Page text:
Separately Part IV of the Central Bank Act, 1997 regulates a money transmission business which is defined as "... a business that comprises or includes providing a money transmission service to members of the public." "Money Transmission Service" is defined as meaning a service that involves transmitting money by any means, other than such a service provided by a regulated entity or on an ancillary basis to other business conducted by an entity.
Therefore money transmission services which are not otherwise covered by the Payment Services Directive might be regulated by the Central Bank Act 1997 if they come with the definition of a "money transmission business".
However, it is possible for Crowdfunding platforms to avoid the provision of payment services or money transmission in the course of their services, and so avoid the necessity for registration or authorisation under the PSD Regulations or the Central Bank Act 1997. The current Crowdfunding platforms operating in Ireland use the services of regulated payment service providers as the means through which a potential investor can transmit fund to a company / project. In this way the Crowdfunding platforms do not transmit the funds themselves and are not required to be regulated to provide payment services.
4 LESSONS LEARNED FROM IRELAND'S REGULATION FOR A POSSIBLE HARMONIZED EUROPEAN CROWDFUNDING REGULATION
4.1 Role model ("dos")
There are currently no lessons that can be learned from Ireland's regulation for a possible harmonized European Crowdfunding regulation.
4.2 Aspects that should be avoided ("don'ts")
There are currently no lessons that can be learned from Ireland's regulation for a possible harmonized European Crowdfunding regulation
There is no legislation or regulations in Ireland which specifically deals with Crowdfunding. The financial regulation legislation in place is designed to regulate other business models. Therefore, Crowdfunding platforms need to ensure that they do not inadvertently provide a service which is regulated as part of legislation regulating, inter alia, investment services, banking business and / or payment services.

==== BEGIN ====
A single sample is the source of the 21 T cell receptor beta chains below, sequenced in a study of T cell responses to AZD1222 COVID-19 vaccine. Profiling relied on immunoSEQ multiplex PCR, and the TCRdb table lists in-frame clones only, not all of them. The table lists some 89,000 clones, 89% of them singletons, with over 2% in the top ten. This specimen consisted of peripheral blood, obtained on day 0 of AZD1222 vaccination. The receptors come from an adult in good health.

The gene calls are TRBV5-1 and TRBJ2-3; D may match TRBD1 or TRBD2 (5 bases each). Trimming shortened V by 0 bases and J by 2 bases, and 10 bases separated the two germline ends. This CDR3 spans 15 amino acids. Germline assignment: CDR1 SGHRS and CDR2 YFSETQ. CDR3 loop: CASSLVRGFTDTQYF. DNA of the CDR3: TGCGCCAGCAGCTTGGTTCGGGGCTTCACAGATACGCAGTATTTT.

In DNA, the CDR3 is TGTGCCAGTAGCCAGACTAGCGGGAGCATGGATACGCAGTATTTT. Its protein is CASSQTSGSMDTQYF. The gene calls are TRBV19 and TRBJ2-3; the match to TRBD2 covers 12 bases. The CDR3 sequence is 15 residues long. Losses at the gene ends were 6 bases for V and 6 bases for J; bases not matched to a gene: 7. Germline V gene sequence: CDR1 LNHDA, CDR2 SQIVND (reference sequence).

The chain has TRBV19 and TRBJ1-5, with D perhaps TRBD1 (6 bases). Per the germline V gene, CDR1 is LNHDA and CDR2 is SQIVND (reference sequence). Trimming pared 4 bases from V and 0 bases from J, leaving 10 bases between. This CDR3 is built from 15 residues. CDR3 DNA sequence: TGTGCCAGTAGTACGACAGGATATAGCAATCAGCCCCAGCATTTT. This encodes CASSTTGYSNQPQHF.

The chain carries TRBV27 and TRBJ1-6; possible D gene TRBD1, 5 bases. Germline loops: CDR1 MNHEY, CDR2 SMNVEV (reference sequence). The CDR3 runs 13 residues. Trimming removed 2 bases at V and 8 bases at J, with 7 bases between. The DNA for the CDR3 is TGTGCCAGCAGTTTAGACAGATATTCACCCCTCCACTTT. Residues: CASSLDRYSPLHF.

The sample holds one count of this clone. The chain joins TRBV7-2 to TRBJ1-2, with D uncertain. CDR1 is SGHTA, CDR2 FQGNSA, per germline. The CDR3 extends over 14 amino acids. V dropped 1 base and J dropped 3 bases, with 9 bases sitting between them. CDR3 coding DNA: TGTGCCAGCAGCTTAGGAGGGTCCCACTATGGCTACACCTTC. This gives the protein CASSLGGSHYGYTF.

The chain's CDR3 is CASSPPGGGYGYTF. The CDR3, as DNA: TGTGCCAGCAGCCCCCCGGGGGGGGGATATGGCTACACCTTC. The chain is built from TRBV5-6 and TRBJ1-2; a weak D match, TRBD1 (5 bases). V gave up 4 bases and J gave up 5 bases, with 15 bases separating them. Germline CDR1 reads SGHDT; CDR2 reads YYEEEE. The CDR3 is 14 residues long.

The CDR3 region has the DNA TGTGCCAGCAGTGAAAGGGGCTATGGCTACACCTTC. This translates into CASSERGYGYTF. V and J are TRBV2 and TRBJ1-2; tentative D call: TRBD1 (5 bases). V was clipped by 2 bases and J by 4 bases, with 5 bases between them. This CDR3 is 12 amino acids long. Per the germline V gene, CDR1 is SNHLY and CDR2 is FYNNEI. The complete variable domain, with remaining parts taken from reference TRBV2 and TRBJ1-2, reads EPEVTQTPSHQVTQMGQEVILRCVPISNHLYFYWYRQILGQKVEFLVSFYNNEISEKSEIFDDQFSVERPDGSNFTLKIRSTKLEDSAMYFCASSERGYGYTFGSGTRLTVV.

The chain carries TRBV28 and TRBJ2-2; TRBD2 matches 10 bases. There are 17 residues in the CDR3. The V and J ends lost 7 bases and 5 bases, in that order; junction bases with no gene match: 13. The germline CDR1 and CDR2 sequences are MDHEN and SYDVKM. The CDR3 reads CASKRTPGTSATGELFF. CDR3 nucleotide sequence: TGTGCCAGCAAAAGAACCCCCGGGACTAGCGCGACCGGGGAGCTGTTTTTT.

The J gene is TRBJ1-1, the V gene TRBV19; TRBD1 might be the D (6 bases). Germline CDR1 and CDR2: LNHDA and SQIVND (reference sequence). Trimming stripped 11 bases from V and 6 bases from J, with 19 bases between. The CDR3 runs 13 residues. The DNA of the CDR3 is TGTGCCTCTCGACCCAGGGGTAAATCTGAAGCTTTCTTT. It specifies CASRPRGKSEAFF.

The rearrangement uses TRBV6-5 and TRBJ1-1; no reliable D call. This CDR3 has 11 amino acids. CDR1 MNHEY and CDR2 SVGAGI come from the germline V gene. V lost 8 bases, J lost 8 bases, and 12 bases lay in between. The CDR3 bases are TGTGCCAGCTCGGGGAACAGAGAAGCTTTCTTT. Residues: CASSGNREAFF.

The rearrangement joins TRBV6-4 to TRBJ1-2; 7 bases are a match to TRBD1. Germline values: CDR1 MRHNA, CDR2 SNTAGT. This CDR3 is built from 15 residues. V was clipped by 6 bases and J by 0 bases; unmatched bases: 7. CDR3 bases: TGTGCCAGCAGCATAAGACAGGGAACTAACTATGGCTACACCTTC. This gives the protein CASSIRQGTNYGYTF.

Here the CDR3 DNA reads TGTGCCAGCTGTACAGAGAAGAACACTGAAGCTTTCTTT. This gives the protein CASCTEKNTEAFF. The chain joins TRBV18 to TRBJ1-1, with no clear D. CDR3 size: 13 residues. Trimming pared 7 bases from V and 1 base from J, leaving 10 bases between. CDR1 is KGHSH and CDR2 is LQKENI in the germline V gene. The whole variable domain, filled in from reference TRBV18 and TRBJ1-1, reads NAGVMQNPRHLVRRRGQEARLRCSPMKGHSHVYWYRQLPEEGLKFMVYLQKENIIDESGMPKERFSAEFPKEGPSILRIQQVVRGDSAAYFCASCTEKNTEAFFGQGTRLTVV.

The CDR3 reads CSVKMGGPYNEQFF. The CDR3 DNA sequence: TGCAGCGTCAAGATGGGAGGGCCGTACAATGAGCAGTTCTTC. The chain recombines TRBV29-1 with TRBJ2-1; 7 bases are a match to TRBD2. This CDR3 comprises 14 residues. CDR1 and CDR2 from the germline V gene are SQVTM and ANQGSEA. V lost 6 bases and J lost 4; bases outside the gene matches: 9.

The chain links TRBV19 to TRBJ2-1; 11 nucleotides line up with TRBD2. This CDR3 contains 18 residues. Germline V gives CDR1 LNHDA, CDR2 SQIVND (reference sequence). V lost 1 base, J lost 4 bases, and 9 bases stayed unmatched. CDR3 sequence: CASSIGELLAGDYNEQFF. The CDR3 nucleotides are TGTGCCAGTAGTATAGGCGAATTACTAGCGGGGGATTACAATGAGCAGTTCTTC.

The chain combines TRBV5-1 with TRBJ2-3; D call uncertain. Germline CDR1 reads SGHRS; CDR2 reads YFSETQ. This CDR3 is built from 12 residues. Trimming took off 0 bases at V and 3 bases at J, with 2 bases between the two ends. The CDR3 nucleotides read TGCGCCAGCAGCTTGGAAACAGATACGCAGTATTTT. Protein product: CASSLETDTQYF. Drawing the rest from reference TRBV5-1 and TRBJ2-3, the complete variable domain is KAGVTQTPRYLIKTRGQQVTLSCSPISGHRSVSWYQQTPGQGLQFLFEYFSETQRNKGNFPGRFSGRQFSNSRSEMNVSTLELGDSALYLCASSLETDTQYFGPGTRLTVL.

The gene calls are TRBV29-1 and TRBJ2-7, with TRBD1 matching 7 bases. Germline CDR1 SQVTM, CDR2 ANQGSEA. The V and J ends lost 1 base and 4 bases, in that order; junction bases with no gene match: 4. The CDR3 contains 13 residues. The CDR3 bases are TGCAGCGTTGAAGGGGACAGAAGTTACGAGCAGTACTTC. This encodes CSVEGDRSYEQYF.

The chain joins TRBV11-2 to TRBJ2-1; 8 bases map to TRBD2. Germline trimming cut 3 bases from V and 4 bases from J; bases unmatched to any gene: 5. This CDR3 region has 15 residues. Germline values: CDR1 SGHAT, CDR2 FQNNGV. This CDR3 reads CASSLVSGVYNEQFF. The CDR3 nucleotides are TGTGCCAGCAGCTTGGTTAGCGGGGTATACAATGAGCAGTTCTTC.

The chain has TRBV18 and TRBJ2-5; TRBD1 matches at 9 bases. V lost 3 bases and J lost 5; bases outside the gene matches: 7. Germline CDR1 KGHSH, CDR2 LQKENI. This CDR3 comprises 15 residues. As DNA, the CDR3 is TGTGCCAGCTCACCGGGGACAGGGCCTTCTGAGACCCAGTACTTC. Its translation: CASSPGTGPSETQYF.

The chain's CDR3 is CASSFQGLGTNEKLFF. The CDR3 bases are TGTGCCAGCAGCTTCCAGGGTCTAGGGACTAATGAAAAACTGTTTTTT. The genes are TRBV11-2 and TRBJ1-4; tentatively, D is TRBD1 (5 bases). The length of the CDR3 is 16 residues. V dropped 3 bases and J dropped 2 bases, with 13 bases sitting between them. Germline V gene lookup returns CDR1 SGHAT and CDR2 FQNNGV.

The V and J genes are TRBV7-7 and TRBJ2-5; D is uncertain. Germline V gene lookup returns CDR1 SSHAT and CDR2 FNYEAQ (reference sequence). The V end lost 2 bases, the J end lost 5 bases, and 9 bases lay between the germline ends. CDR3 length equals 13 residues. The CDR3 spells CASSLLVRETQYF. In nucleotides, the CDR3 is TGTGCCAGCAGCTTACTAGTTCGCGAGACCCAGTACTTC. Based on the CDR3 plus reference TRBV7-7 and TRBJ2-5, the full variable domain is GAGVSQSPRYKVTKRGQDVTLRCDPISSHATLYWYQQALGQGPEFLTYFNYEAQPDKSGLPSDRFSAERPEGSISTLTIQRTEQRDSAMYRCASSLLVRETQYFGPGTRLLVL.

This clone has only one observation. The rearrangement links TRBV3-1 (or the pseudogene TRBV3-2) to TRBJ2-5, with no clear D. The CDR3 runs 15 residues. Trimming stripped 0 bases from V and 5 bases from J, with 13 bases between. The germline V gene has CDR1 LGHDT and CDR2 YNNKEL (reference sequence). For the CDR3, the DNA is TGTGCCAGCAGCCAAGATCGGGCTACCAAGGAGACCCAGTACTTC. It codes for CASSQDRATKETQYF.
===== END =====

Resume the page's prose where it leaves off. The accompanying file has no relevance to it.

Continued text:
In Ireland, the lending activities of Crowdfunding platforms can be provided to corporates without any requirement for regulation provided the platform does not also provide investment services or payment services. A Crowdfunding platform may require authorisation as a credit intermediary if it is engaged in the business of arranging credit for consumers, being persons acting outside their business. Crowdfunding platforms cannot use the term "bank" or represent themselves as carrying on the business of banking. Equity Crowdfunding may come within the scope of the Prospective Directive and the AIFMD Regulations unless the exemptions set out above can be availed of.
The development of a Crowdfunding market and the regulation of Crowdfunding, in Ireland, are at a very early stage. However, given that the market is developing at a faster pace elsewhere in the European Union, and elsewhere, it would be timely for the EU Commission to propose legislation specific to this sector.
Originally published by Tax & Legal Work Group of the European Crowdfunding Network.
The content of this article is intended to provide a general guide to the subject matter. Specialist advice should be sought about your specific circumstances.